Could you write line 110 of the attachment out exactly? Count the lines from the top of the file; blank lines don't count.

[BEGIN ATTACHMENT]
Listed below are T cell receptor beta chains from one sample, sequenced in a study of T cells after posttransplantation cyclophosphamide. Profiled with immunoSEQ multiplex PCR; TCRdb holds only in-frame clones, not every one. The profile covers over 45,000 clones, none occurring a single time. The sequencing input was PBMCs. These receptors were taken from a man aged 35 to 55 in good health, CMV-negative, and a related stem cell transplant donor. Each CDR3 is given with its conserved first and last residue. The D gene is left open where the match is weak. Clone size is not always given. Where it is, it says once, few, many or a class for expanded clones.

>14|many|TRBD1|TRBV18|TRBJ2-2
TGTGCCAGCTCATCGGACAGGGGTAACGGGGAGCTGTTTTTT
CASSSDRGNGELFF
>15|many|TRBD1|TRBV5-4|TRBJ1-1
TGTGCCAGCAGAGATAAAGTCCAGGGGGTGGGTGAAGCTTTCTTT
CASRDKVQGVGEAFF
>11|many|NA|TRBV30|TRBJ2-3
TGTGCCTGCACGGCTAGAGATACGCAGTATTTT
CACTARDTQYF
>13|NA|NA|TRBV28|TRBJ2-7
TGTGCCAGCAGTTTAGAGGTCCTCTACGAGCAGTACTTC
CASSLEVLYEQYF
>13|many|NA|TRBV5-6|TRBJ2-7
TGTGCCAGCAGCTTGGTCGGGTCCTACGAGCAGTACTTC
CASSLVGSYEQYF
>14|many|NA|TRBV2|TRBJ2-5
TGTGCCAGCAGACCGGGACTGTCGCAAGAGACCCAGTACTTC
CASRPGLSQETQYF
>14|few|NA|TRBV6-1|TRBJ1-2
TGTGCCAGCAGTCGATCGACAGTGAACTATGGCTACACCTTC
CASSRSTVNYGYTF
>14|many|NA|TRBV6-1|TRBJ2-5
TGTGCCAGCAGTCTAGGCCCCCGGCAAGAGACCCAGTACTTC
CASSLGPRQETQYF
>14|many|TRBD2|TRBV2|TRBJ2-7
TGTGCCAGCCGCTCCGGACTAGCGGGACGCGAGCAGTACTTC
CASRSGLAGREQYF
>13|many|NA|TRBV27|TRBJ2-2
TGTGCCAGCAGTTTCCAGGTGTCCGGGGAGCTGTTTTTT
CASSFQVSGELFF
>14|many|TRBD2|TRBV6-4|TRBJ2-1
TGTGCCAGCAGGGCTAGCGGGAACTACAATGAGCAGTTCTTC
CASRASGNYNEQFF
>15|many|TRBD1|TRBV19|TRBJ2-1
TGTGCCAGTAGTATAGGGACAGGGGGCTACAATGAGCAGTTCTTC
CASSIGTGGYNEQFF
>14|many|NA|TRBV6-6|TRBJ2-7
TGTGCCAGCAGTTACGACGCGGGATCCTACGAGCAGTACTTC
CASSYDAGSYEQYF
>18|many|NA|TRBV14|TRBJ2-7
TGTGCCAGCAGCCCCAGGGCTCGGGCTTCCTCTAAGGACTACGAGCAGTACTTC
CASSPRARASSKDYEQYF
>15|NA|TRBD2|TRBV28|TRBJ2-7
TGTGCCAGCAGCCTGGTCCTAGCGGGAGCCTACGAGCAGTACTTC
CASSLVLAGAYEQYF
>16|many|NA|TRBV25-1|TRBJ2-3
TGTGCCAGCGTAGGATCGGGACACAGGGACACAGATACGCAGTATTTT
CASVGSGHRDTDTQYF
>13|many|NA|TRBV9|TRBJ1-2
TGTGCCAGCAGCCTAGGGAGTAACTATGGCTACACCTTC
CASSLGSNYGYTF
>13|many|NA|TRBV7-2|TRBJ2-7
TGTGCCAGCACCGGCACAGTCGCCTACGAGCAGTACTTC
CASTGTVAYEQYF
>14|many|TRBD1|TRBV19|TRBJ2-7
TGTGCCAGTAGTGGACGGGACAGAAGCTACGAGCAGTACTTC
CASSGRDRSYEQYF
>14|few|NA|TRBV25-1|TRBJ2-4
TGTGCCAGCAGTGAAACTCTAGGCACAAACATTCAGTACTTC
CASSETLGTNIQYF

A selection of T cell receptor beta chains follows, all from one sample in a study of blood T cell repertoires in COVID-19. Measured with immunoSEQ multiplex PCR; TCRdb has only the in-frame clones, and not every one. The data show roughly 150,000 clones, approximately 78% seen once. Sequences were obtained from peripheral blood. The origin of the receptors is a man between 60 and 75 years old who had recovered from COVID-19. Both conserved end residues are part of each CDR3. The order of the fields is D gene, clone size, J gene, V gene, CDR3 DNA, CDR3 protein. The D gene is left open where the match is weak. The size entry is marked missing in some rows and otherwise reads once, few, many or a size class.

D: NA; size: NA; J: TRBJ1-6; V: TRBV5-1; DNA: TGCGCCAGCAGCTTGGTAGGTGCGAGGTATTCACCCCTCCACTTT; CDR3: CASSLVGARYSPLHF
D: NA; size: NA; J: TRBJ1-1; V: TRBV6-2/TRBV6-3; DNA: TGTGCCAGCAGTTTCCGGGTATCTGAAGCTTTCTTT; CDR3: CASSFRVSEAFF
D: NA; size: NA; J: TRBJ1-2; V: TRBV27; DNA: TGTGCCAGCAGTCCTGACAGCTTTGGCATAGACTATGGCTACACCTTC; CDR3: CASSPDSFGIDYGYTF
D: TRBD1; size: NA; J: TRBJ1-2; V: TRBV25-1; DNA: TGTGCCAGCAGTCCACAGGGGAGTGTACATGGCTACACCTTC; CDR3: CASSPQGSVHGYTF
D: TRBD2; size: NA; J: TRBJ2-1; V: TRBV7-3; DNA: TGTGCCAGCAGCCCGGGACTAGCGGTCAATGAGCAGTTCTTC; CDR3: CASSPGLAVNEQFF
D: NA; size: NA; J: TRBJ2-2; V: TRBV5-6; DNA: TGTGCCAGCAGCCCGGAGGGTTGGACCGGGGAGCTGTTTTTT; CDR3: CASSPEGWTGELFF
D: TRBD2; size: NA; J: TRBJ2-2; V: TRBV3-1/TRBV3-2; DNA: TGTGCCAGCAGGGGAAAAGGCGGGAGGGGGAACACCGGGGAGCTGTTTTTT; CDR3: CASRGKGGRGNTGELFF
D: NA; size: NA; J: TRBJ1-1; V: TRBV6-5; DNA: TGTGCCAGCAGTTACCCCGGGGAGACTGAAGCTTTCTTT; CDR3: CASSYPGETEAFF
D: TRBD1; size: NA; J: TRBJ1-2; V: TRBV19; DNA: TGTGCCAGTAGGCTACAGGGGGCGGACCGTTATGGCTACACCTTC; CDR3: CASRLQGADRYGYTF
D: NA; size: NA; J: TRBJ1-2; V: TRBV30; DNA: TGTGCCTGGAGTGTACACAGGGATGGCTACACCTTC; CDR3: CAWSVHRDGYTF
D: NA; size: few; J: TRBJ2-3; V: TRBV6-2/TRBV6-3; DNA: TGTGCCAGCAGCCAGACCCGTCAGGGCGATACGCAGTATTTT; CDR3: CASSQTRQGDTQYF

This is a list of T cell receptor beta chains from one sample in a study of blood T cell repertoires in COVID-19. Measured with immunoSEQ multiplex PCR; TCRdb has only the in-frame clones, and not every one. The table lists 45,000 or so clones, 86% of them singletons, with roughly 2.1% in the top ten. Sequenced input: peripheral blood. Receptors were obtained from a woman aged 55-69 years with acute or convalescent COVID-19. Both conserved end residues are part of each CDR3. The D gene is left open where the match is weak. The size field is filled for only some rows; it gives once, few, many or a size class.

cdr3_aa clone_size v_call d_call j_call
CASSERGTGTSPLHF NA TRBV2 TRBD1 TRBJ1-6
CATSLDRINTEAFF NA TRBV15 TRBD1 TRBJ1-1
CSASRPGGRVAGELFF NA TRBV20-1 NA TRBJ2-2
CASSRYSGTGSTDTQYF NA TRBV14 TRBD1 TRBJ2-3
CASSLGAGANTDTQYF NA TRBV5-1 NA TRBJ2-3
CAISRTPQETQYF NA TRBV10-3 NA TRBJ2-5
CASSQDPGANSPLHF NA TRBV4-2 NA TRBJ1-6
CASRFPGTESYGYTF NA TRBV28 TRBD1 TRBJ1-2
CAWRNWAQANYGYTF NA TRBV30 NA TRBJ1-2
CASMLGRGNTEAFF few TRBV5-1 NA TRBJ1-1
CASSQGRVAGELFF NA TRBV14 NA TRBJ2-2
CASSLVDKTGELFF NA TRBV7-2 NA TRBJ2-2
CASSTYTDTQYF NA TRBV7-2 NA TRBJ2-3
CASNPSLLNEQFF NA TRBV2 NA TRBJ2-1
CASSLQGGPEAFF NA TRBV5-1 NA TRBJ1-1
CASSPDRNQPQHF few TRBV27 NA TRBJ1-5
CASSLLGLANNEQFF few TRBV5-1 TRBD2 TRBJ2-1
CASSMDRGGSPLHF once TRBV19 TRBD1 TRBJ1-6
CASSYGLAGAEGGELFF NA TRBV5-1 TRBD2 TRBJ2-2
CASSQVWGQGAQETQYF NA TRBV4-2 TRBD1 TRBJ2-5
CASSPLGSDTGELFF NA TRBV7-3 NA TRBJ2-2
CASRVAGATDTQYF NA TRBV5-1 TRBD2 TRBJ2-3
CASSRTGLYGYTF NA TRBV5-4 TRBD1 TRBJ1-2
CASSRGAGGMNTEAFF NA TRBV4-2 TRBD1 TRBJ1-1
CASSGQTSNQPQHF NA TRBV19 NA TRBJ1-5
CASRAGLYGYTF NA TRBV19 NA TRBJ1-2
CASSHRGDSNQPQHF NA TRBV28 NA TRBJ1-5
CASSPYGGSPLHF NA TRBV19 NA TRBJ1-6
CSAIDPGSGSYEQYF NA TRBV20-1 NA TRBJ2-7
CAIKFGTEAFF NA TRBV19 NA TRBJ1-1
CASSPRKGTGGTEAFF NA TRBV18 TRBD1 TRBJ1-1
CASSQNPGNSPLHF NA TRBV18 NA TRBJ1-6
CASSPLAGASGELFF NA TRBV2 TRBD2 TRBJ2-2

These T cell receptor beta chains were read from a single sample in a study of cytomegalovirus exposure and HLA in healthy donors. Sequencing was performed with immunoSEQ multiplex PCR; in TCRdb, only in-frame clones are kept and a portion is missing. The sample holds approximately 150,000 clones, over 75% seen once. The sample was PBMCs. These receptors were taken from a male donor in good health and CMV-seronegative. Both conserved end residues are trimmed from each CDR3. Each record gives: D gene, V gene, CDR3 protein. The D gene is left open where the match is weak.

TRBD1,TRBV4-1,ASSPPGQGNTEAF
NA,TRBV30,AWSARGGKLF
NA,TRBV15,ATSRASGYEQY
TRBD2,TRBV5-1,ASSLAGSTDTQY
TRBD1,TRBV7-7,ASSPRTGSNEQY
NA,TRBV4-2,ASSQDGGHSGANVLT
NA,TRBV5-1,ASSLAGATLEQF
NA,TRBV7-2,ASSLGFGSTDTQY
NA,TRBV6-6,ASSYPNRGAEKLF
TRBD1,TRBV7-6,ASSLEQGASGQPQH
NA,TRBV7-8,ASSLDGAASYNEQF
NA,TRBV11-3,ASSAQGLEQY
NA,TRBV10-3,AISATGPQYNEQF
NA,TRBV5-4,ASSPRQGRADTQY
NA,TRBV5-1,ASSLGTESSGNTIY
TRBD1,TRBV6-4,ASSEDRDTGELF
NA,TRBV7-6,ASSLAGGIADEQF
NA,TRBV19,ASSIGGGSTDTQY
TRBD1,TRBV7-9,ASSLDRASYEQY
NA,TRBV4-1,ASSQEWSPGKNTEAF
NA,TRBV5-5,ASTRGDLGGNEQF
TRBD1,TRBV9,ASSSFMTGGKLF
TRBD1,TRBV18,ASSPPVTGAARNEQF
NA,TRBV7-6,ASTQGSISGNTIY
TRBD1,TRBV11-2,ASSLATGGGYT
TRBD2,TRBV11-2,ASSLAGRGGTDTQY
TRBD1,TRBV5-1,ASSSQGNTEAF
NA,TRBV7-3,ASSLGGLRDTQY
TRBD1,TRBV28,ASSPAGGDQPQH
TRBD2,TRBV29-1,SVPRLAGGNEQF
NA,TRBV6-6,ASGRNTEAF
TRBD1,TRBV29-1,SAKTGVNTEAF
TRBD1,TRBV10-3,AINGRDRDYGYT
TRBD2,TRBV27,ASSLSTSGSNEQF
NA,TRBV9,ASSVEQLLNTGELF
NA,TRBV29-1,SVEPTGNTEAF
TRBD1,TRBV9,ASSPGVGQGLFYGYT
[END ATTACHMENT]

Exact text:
TRBD1,TRBV4-1,ASSPPGQGNTEAF